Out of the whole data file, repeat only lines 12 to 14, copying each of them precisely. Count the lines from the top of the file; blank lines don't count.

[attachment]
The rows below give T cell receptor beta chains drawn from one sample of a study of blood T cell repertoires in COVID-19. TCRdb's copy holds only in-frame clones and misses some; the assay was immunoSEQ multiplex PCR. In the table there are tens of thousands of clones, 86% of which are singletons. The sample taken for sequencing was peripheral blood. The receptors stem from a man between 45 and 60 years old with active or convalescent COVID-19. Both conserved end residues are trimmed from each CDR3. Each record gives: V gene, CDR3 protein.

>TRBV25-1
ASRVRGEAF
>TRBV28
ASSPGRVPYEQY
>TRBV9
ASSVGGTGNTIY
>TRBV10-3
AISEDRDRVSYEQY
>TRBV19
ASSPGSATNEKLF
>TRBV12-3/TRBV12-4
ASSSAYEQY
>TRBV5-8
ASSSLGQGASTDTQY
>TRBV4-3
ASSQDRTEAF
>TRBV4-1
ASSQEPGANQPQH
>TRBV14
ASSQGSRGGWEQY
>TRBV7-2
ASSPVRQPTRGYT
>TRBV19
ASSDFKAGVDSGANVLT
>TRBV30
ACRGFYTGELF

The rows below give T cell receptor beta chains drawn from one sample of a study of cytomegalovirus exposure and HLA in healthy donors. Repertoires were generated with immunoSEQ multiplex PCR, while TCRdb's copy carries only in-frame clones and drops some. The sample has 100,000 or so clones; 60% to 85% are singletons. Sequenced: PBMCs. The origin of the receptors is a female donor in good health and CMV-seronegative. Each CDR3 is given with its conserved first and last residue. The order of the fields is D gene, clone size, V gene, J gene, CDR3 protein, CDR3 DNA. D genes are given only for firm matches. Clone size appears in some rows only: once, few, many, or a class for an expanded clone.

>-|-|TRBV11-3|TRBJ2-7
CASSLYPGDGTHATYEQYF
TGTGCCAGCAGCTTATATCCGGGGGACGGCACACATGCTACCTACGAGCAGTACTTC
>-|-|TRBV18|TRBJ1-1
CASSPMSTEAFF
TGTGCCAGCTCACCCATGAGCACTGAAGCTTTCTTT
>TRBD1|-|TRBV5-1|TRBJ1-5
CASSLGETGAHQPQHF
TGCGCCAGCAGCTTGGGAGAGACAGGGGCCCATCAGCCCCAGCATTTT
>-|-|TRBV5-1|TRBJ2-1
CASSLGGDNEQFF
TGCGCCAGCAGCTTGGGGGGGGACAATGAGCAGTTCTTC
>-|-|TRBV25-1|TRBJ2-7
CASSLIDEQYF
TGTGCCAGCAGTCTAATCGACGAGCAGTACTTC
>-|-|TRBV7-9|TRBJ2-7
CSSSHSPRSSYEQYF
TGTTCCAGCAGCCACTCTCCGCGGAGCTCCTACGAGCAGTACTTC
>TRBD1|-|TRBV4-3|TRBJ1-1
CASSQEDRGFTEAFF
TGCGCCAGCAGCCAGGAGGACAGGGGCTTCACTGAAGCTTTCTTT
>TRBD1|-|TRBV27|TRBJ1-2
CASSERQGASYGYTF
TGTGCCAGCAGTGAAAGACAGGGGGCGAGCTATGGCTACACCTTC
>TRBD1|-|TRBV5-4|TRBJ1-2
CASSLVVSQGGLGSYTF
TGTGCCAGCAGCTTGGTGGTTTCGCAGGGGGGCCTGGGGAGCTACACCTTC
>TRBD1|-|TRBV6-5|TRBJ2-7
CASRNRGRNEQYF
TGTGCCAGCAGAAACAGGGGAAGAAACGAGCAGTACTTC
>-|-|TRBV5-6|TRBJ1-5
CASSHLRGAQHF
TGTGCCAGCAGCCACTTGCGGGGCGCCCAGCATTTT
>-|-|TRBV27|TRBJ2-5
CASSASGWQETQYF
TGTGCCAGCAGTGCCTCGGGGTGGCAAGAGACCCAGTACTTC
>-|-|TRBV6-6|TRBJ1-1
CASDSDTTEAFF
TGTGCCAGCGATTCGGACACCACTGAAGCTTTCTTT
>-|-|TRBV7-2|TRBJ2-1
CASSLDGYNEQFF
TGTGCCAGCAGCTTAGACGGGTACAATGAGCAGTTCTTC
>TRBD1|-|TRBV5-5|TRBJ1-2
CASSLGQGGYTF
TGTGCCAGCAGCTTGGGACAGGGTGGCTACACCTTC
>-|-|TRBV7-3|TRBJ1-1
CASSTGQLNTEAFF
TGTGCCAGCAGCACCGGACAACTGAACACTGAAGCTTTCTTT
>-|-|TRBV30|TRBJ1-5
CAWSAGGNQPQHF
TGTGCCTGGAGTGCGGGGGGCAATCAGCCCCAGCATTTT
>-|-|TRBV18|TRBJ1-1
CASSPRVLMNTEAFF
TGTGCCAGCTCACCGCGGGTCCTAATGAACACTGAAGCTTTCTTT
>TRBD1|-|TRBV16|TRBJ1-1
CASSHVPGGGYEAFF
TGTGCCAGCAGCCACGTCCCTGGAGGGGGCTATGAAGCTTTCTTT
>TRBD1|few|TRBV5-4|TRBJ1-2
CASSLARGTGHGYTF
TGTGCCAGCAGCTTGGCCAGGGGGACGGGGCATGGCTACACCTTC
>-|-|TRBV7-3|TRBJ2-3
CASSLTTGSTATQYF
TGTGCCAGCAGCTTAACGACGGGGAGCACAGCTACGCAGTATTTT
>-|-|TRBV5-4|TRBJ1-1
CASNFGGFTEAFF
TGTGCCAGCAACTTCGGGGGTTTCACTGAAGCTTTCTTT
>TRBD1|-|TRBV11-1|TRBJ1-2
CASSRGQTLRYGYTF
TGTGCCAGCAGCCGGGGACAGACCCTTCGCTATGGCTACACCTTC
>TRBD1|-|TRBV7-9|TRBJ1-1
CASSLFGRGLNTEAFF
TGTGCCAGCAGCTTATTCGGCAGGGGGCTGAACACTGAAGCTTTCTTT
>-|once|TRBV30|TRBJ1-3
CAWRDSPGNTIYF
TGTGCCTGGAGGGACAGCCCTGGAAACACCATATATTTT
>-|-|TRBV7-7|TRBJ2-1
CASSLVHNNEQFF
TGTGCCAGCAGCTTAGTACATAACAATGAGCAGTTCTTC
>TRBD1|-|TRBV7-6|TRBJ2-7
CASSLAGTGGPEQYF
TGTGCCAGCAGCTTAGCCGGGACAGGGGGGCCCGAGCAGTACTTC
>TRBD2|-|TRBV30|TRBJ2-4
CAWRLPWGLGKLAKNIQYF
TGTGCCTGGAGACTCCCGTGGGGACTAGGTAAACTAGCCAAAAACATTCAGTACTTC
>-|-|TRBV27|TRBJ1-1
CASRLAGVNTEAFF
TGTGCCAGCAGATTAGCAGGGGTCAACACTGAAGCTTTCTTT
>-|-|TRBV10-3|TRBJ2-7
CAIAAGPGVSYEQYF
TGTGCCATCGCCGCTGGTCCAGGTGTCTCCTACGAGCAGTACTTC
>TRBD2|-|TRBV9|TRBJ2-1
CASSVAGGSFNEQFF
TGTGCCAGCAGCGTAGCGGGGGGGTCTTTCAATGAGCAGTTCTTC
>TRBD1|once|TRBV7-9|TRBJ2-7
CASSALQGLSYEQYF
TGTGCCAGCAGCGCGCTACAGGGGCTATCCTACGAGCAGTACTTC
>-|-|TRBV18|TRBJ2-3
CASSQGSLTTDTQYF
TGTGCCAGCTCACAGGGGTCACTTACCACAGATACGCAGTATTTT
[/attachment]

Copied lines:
>TRBV12-3/TRBV12-4
ASSSAYEQY
>TRBV5-8